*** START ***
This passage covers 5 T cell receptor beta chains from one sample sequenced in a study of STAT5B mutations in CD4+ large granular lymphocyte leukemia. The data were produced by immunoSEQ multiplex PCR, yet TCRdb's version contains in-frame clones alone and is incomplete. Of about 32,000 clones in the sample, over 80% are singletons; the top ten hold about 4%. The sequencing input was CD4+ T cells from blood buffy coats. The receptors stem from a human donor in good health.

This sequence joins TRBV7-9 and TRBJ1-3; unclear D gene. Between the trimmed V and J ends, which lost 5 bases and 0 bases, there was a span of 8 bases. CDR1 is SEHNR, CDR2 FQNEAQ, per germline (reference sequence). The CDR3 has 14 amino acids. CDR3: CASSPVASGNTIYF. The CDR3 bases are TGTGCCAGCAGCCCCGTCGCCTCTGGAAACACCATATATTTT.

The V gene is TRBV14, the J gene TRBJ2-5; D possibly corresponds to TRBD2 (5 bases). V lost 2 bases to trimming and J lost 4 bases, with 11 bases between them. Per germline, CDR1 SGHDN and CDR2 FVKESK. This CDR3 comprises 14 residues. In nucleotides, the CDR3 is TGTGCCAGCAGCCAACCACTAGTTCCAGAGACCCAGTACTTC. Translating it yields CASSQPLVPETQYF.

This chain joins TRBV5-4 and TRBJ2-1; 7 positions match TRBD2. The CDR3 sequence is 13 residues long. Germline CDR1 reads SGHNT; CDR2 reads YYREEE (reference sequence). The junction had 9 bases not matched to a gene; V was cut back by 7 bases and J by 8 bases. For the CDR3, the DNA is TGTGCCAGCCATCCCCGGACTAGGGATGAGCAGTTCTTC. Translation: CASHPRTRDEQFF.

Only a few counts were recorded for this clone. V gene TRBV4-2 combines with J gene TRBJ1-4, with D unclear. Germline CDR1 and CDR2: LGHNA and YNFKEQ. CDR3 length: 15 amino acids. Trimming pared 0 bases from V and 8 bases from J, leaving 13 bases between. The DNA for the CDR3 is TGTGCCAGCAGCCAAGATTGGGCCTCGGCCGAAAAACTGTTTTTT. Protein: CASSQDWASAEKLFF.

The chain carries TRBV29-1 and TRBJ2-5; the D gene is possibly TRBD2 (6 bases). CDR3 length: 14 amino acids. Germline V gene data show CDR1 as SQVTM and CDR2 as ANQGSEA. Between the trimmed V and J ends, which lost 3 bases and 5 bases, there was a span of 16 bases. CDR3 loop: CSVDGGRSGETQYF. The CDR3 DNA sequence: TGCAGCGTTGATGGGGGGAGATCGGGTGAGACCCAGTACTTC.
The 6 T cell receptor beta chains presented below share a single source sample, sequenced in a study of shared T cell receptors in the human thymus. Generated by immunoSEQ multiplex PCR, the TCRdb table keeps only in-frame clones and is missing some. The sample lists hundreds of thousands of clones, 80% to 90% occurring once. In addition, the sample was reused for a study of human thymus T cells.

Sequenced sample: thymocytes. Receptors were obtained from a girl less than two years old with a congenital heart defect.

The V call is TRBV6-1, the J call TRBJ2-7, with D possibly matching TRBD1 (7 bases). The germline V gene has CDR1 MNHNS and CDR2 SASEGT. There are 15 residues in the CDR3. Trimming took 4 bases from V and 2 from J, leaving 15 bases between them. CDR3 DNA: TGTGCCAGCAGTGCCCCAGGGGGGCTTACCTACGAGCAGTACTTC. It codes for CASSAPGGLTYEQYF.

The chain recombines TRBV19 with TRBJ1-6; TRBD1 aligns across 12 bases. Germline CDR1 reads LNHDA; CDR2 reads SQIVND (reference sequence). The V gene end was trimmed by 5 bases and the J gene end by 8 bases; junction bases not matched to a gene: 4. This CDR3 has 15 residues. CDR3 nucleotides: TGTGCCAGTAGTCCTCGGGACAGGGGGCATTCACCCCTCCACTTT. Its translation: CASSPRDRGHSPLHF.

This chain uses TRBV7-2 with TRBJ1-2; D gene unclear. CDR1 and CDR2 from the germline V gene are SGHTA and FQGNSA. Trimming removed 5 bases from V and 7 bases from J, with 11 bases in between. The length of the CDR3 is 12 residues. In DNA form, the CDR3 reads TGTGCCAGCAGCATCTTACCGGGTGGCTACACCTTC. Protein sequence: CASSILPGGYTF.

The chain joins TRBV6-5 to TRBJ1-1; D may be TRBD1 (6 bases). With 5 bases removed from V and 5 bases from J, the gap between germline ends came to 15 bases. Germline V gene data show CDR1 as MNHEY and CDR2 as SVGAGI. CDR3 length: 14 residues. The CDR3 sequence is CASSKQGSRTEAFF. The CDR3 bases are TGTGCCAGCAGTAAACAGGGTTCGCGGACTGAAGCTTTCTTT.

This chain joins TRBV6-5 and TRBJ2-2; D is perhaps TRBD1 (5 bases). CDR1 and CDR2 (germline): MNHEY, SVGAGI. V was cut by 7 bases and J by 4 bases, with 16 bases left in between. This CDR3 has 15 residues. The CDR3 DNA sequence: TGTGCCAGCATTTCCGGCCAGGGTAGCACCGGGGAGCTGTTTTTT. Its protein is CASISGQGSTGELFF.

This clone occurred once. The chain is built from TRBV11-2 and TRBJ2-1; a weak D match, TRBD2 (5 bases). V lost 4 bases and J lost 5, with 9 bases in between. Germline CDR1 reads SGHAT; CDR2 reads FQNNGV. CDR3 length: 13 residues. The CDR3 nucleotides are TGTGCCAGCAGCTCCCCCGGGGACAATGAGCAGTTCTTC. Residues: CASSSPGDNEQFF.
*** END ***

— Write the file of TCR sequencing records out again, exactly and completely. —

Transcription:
This passage covers 5 T cell receptor beta chains from one sample sequenced in a study of STAT5B mutations in CD4+ large granular lymphocyte leukemia. The data were produced by immunoSEQ multiplex PCR, yet TCRdb's version contains in-frame clones alone and is incomplete. Of about 32,000 clones in the sample, over 80% are singletons; the top ten hold about 4%. The sequencing input was CD4+ T cells from blood buffy coats. The receptors stem from a human donor in good health.

This sequence joins TRBV7-9 and TRBJ1-3; unclear D gene. Between the trimmed V and J ends, which lost 5 bases and 0 bases, there was a span of 8 bases. CDR1 is SEHNR, CDR2 FQNEAQ, per germline (reference sequence). The CDR3 has 14 amino acids. CDR3: CASSPVASGNTIYF. The CDR3 bases are TGTGCCAGCAGCCCCGTCGCCTCTGGAAACACCATATATTTT.

The V gene is TRBV14, the J gene TRBJ2-5; D possibly corresponds to TRBD2 (5 bases). V lost 2 bases to trimming and J lost 4 bases, with 11 bases between them. Per germline, CDR1 SGHDN and CDR2 FVKESK. This CDR3 comprises 14 residues. In nucleotides, the CDR3 is TGTGCCAGCAGCCAACCACTAGTTCCAGAGACCCAGTACTTC. Translating it yields CASSQPLVPETQYF.

This chain joins TRBV5-4 and TRBJ2-1; 7 positions match TRBD2. The CDR3 sequence is 13 residues long. Germline CDR1 reads SGHNT; CDR2 reads YYREEE (reference sequence). The junction had 9 bases not matched to a gene; V was cut back by 7 bases and J by 8 bases. For the CDR3, the DNA is TGTGCCAGCCATCCCCGGACTAGGGATGAGCAGTTCTTC. Translation: CASHPRTRDEQFF.

Only a few counts were recorded for this clone. V gene TRBV4-2 combines with J gene TRBJ1-4, with D unclear. Germline CDR1 and CDR2: LGHNA and YNFKEQ. CDR3 length: 15 amino acids. Trimming pared 0 bases from V and 8 bases from J, leaving 13 bases between. The DNA for the CDR3 is TGTGCCAGCAGCCAAGATTGGGCCTCGGCCGAAAAACTGTTTTTT. Protein: CASSQDWASAEKLFF.

The chain carries TRBV29-1 and TRBJ2-5; the D gene is possibly TRBD2 (6 bases). CDR3 length: 14 amino acids. Germline V gene data show CDR1 as SQVTM and CDR2 as ANQGSEA. Between the trimmed V and J ends, which lost 3 bases and 5 bases, there was a span of 16 bases. CDR3 loop: CSVDGGRSGETQYF. The CDR3 DNA sequence: TGCAGCGTTGATGGGGGGAGATCGGGTGAGACCCAGTACTTC.
The 6 T cell receptor beta chains presented below share a single source sample, sequenced in a study of shared T cell receptors in the human thymus. Generated by immunoSEQ multiplex PCR, the TCRdb table keeps only in-frame clones and is missing some. The sample lists hundreds of thousands of clones, 80% to 90% occurring once. In addition, the sample was reused for a study of human thymus T cells.

Sequenced sample: thymocytes. Receptors were obtained from a girl less than two years old with a congenital heart defect.

The V call is TRBV6-1, the J call TRBJ2-7, with D possibly matching TRBD1 (7 bases). The germline V gene has CDR1 MNHNS and CDR2 SASEGT. There are 15 residues in the CDR3. Trimming took 4 bases from V and 2 from J, leaving 15 bases between them. CDR3 DNA: TGTGCCAGCAGTGCCCCAGGGGGGCTTACCTACGAGCAGTACTTC. It codes for CASSAPGGLTYEQYF.

The chain recombines TRBV19 with TRBJ1-6; TRBD1 aligns across 12 bases. Germline CDR1 reads LNHDA; CDR2 reads SQIVND (reference sequence). The V gene end was trimmed by 5 bases and the J gene end by 8 bases; junction bases not matched to a gene: 4. This CDR3 has 15 residues. CDR3 nucleotides: TGTGCCAGTAGTCCTCGGGACAGGGGGCATTCACCCCTCCACTTT. Its translation: CASSPRDRGHSPLHF.

This chain uses TRBV7-2 with TRBJ1-2; D gene unclear. CDR1 and CDR2 from the germline V gene are SGHTA and FQGNSA. Trimming removed 5 bases from V and 7 bases from J, with 11 bases in between. The length of the CDR3 is 12 residues. In DNA form, the CDR3 reads TGTGCCAGCAGCATCTTACCGGGTGGCTACACCTTC. Protein sequence: CASSILPGGYTF.

The chain joins TRBV6-5 to TRBJ1-1; D may be TRBD1 (6 bases). With 5 bases removed from V and 5 bases from J, the gap between germline ends came to 15 bases. Germline V gene data show CDR1 as MNHEY and CDR2 as SVGAGI. CDR3 length: 14 residues. The CDR3 sequence is CASSKQGSRTEAFF. The CDR3 bases are TGTGCCAGCAGTAAACAGGGTTCGCGGACTGAAGCTTTCTTT.

This chain joins TRBV6-5 and TRBJ2-2; D is perhaps TRBD1 (5 bases). CDR1 and CDR2 (germline): MNHEY, SVGAGI. V was cut by 7 bases and J by 4 bases, with 16 bases left in between. This CDR3 has 15 residues. The CDR3 DNA sequence: TGTGCCAGCATTTCCGGCCAGGGTAGCACCGGGGAGCTGTTTTTT. Its protein is CASISGQGSTGELFF.

This clone occurred once. The chain is built from TRBV11-2 and TRBJ2-1; a weak D match, TRBD2 (5 bases). V lost 4 bases and J lost 5, with 9 bases in between. Germline CDR1 reads SGHAT; CDR2 reads FQNNGV. CDR3 length: 13 residues. The CDR3 nucleotides are TGTGCCAGCAGCTCCCCCGGGGACAATGAGCAGTTCTTC. Residues: CASSSPGDNEQFF.